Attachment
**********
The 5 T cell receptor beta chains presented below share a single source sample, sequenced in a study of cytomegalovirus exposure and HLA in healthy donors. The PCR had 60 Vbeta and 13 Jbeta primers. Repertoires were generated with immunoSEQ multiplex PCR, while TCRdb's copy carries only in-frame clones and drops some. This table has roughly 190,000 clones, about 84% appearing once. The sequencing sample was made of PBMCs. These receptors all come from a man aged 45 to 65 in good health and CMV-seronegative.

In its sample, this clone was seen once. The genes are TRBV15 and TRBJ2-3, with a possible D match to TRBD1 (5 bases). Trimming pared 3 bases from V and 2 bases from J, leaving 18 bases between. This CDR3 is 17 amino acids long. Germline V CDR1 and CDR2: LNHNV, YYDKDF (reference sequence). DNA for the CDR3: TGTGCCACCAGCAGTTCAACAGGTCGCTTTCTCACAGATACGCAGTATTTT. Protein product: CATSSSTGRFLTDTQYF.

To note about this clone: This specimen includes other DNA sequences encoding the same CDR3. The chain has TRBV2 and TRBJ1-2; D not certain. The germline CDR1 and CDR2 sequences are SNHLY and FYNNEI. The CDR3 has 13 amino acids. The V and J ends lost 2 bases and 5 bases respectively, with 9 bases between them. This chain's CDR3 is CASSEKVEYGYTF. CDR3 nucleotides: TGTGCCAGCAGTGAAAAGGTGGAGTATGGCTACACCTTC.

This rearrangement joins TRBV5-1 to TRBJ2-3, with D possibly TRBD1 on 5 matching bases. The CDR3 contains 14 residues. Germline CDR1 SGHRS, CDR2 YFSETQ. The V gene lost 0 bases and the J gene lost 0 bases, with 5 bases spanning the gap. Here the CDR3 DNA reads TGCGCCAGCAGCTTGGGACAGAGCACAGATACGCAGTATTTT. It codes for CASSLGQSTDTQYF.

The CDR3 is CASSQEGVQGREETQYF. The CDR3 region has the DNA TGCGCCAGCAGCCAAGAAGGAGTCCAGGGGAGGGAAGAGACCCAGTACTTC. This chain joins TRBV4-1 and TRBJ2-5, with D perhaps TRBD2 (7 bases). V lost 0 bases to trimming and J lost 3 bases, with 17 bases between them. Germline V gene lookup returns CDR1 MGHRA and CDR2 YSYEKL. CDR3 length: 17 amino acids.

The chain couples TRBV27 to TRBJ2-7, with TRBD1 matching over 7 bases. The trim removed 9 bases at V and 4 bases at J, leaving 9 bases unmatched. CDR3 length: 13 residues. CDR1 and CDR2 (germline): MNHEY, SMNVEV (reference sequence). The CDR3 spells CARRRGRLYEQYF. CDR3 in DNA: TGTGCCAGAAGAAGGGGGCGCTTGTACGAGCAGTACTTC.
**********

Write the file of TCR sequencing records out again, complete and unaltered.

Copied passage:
The 5 T cell receptor beta chains presented below share a single source sample, sequenced in a study of cytomegalovirus exposure and HLA in healthy donors. The PCR had 60 Vbeta and 13 Jbeta primers. Repertoires were generated with immunoSEQ multiplex PCR, while TCRdb's copy carries only in-frame clones and drops some. This table has roughly 190,000 clones, about 84% appearing once. The sequencing sample was made of PBMCs. These receptors all come from a man aged 45 to 65 in good health and CMV-seronegative.

In its sample, this clone was seen once. The genes are TRBV15 and TRBJ2-3, with a possible D match to TRBD1 (5 bases). Trimming pared 3 bases from V and 2 bases from J, leaving 18 bases between. This CDR3 is 17 amino acids long. Germline V CDR1 and CDR2: LNHNV, YYDKDF (reference sequence). DNA for the CDR3: TGTGCCACCAGCAGTTCAACAGGTCGCTTTCTCACAGATACGCAGTATTTT. Protein product: CATSSSTGRFLTDTQYF.

To note about this clone: This specimen includes other DNA sequences encoding the same CDR3. The chain has TRBV2 and TRBJ1-2; D not certain. The germline CDR1 and CDR2 sequences are SNHLY and FYNNEI. The CDR3 has 13 amino acids. The V and J ends lost 2 bases and 5 bases respectively, with 9 bases between them. This chain's CDR3 is CASSEKVEYGYTF. CDR3 nucleotides: TGTGCCAGCAGTGAAAAGGTGGAGTATGGCTACACCTTC.

This rearrangement joins TRBV5-1 to TRBJ2-3, with D possibly TRBD1 on 5 matching bases. The CDR3 contains 14 residues. Germline CDR1 SGHRS, CDR2 YFSETQ. The V gene lost 0 bases and the J gene lost 0 bases, with 5 bases spanning the gap. Here the CDR3 DNA reads TGCGCCAGCAGCTTGGGACAGAGCACAGATACGCAGTATTTT. It codes for CASSLGQSTDTQYF.

The CDR3 is CASSQEGVQGREETQYF. The CDR3 region has the DNA TGCGCCAGCAGCCAAGAAGGAGTCCAGGGGAGGGAAGAGACCCAGTACTTC. This chain joins TRBV4-1 and TRBJ2-5, with D perhaps TRBD2 (7 bases). V lost 0 bases to trimming and J lost 3 bases, with 17 bases between them. Germline V gene lookup returns CDR1 MGHRA and CDR2 YSYEKL. CDR3 length: 17 amino acids.

The chain couples TRBV27 to TRBJ2-7, with TRBD1 matching over 7 bases. The trim removed 9 bases at V and 4 bases at J, leaving 9 bases unmatched. CDR3 length: 13 residues. CDR1 and CDR2 (germline): MNHEY, SMNVEV (reference sequence). The CDR3 spells CARRRGRLYEQYF. CDR3 in DNA: TGTGCCAGAAGAAGGGGGCGCTTGTACGAGCAGTACTTC.